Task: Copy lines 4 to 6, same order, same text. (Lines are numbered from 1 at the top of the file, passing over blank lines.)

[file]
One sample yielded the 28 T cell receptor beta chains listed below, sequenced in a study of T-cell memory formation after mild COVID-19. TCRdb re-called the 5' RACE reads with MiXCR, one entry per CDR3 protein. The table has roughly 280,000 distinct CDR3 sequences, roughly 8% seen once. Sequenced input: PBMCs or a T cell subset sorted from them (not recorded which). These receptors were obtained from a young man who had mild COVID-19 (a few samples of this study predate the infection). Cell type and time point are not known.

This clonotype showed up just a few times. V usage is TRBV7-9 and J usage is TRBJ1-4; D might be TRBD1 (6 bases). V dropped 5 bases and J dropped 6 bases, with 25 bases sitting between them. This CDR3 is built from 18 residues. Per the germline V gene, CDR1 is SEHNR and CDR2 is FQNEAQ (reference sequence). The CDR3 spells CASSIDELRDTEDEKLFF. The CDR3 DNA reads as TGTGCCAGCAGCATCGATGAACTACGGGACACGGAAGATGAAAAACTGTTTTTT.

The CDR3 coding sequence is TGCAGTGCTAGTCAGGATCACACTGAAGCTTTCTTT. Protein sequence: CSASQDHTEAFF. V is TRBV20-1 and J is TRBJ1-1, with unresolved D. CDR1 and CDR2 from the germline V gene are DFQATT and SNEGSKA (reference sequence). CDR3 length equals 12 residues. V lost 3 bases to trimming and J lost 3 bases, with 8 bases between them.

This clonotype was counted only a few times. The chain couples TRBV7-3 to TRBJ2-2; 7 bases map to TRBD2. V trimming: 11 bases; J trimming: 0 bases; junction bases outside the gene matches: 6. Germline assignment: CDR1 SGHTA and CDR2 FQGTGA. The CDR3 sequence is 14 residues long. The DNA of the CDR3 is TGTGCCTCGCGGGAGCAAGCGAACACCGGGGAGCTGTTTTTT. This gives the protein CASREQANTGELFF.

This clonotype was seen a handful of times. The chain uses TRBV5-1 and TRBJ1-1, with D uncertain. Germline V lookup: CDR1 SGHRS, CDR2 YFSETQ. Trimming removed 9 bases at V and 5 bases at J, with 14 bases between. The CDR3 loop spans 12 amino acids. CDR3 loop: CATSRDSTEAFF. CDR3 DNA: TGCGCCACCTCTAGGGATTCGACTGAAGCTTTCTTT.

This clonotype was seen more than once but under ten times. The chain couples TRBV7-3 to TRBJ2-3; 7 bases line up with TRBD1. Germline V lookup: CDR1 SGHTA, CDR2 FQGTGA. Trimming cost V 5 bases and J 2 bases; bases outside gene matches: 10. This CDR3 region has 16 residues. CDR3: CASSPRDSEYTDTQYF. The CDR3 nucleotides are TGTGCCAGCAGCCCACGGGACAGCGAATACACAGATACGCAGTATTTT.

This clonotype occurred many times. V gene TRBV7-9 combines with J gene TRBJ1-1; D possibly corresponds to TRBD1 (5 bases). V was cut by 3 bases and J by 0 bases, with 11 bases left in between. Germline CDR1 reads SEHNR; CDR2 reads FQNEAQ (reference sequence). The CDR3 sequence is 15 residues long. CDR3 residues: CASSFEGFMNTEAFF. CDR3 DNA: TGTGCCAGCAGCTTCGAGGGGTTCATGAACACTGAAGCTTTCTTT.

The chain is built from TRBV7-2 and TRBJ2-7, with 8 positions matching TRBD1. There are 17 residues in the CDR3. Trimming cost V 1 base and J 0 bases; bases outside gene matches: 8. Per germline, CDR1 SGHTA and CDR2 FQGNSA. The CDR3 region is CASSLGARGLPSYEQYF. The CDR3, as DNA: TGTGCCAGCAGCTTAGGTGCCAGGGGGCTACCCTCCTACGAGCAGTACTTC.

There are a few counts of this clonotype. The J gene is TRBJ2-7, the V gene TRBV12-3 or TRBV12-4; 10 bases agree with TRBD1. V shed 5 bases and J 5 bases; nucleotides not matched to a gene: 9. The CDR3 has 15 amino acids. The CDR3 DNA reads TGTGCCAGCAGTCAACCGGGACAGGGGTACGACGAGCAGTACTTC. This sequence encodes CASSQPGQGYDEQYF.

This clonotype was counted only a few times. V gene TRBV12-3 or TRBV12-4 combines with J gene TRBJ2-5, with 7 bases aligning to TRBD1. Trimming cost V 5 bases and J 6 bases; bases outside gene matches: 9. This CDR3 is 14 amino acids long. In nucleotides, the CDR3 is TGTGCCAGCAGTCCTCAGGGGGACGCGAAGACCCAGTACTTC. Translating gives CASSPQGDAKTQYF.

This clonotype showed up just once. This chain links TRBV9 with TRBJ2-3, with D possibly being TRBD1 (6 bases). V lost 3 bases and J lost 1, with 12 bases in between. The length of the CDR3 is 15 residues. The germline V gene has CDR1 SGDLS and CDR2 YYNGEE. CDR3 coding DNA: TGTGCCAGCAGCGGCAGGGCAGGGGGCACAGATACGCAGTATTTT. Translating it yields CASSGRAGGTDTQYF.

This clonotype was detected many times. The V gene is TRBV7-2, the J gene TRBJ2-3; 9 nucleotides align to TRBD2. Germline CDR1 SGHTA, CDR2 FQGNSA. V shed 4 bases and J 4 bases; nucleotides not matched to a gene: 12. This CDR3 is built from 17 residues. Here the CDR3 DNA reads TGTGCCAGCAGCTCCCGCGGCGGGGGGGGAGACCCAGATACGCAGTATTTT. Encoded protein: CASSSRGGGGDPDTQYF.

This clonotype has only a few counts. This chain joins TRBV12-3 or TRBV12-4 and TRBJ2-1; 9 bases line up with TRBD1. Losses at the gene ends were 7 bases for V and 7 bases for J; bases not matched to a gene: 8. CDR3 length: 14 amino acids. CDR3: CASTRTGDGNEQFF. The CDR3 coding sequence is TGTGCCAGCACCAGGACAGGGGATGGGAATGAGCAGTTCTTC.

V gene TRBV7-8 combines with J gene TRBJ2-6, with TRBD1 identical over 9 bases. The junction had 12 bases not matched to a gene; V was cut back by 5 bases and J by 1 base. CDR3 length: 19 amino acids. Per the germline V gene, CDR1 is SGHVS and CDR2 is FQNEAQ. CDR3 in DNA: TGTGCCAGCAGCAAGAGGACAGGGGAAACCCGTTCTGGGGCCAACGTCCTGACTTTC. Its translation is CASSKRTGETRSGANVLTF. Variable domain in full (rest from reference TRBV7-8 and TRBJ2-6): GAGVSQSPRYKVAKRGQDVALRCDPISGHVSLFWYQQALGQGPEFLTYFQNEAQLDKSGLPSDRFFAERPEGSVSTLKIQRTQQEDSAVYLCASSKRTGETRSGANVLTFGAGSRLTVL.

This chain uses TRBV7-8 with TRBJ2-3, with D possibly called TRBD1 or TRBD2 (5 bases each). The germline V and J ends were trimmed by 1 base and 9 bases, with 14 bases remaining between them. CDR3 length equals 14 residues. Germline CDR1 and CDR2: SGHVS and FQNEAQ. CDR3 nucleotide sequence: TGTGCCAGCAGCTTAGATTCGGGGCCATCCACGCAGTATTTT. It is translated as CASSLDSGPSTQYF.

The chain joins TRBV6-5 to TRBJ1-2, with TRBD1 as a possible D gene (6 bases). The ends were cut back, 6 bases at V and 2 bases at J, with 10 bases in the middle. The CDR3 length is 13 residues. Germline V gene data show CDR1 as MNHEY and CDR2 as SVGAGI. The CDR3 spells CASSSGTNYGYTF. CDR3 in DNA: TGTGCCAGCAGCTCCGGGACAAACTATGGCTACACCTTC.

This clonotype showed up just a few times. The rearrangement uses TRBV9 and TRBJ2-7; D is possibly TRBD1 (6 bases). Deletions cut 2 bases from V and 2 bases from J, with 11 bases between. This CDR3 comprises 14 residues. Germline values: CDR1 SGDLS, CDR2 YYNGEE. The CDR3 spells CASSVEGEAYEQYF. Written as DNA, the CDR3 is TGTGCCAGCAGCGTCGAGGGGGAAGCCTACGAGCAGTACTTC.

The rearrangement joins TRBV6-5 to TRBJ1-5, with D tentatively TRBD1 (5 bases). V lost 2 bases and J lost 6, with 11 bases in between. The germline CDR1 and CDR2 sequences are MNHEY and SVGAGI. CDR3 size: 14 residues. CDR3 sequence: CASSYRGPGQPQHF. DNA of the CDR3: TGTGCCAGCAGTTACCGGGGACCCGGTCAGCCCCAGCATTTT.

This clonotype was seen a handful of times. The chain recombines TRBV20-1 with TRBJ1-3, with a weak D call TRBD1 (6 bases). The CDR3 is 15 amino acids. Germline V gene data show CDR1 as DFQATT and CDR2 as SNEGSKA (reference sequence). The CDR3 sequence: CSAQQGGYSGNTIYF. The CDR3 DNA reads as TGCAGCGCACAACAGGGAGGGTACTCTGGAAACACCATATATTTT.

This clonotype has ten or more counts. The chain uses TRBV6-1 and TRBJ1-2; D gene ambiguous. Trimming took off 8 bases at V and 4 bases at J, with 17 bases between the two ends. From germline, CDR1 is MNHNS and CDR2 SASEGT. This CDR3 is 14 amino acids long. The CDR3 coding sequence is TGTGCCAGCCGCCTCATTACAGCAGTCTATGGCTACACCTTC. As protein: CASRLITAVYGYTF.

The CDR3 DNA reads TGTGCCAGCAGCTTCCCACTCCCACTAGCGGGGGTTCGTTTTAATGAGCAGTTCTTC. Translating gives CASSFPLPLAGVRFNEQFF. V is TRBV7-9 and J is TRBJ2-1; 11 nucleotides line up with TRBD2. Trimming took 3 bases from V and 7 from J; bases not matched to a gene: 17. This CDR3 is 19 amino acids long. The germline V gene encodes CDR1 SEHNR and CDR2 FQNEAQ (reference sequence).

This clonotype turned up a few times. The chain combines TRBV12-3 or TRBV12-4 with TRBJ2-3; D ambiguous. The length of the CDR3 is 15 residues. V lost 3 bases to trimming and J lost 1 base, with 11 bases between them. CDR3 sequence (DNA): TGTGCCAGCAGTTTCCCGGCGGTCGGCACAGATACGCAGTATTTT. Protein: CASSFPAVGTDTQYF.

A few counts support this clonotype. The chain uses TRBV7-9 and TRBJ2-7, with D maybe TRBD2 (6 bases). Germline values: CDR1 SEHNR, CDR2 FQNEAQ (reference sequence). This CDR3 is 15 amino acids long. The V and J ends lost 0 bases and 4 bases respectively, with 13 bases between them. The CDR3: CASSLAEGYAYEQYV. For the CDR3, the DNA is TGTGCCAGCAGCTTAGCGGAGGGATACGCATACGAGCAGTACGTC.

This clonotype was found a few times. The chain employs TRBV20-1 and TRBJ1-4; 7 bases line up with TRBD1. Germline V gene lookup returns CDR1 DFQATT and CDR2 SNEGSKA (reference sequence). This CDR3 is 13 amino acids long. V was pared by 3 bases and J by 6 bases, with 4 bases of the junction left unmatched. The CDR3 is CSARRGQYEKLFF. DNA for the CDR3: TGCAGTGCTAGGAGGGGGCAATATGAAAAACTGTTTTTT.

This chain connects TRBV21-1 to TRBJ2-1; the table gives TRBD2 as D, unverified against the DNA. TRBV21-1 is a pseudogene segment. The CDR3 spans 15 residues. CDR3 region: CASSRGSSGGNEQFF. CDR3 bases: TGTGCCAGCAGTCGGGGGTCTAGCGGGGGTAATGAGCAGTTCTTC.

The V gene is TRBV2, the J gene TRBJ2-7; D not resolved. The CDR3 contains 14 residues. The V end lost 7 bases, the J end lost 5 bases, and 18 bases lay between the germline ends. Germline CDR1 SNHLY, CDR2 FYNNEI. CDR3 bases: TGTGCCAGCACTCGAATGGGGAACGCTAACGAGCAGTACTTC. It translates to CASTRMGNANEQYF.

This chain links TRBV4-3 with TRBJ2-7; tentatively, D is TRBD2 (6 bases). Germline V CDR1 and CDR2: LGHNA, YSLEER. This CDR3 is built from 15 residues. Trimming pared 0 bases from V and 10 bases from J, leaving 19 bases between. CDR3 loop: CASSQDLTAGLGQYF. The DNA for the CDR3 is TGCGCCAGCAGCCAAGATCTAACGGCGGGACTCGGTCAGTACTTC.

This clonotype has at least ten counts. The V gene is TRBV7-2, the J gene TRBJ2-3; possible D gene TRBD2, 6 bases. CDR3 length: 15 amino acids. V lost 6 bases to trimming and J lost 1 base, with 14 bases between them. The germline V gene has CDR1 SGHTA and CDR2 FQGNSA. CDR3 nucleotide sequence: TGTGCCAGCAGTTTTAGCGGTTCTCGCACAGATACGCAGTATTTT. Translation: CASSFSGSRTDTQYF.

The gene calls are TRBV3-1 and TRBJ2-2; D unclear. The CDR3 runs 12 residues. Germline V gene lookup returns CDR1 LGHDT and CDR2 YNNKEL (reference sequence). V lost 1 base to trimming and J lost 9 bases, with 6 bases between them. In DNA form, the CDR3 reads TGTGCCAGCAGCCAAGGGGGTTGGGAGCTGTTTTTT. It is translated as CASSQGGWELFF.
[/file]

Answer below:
This clonotype was counted only a few times. The chain couples TRBV7-3 to TRBJ2-2; 7 bases map to TRBD2. V trimming: 11 bases; J trimming: 0 bases; junction bases outside the gene matches: 6. Germline assignment: CDR1 SGHTA and CDR2 FQGTGA. The CDR3 sequence is 14 residues long. The DNA of the CDR3 is TGTGCCTCGCGGGAGCAAGCGAACACCGGGGAGCTGTTTTTT. This gives the protein CASREQANTGELFF.

This clonotype was seen a handful of times. The chain uses TRBV5-1 and TRBJ1-1, with D uncertain. Germline V lookup: CDR1 SGHRS, CDR2 YFSETQ. Trimming removed 9 bases at V and 5 bases at J, with 14 bases between. The CDR3 loop spans 12 amino acids. CDR3 loop: CATSRDSTEAFF. CDR3 DNA: TGCGCCACCTCTAGGGATTCGACTGAAGCTTTCTTT.

This clonotype was seen more than once but under ten times. The chain couples TRBV7-3 to TRBJ2-3; 7 bases line up with TRBD1. Germline V lookup: CDR1 SGHTA, CDR2 FQGTGA. Trimming cost V 5 bases and J 2 bases; bases outside gene matches: 10. This CDR3 region has 16 residues. CDR3: CASSPRDSEYTDTQYF. The CDR3 nucleotides are TGTGCCAGCAGCCCACGGGACAGCGAATACACAGATACGCAGTATTTT.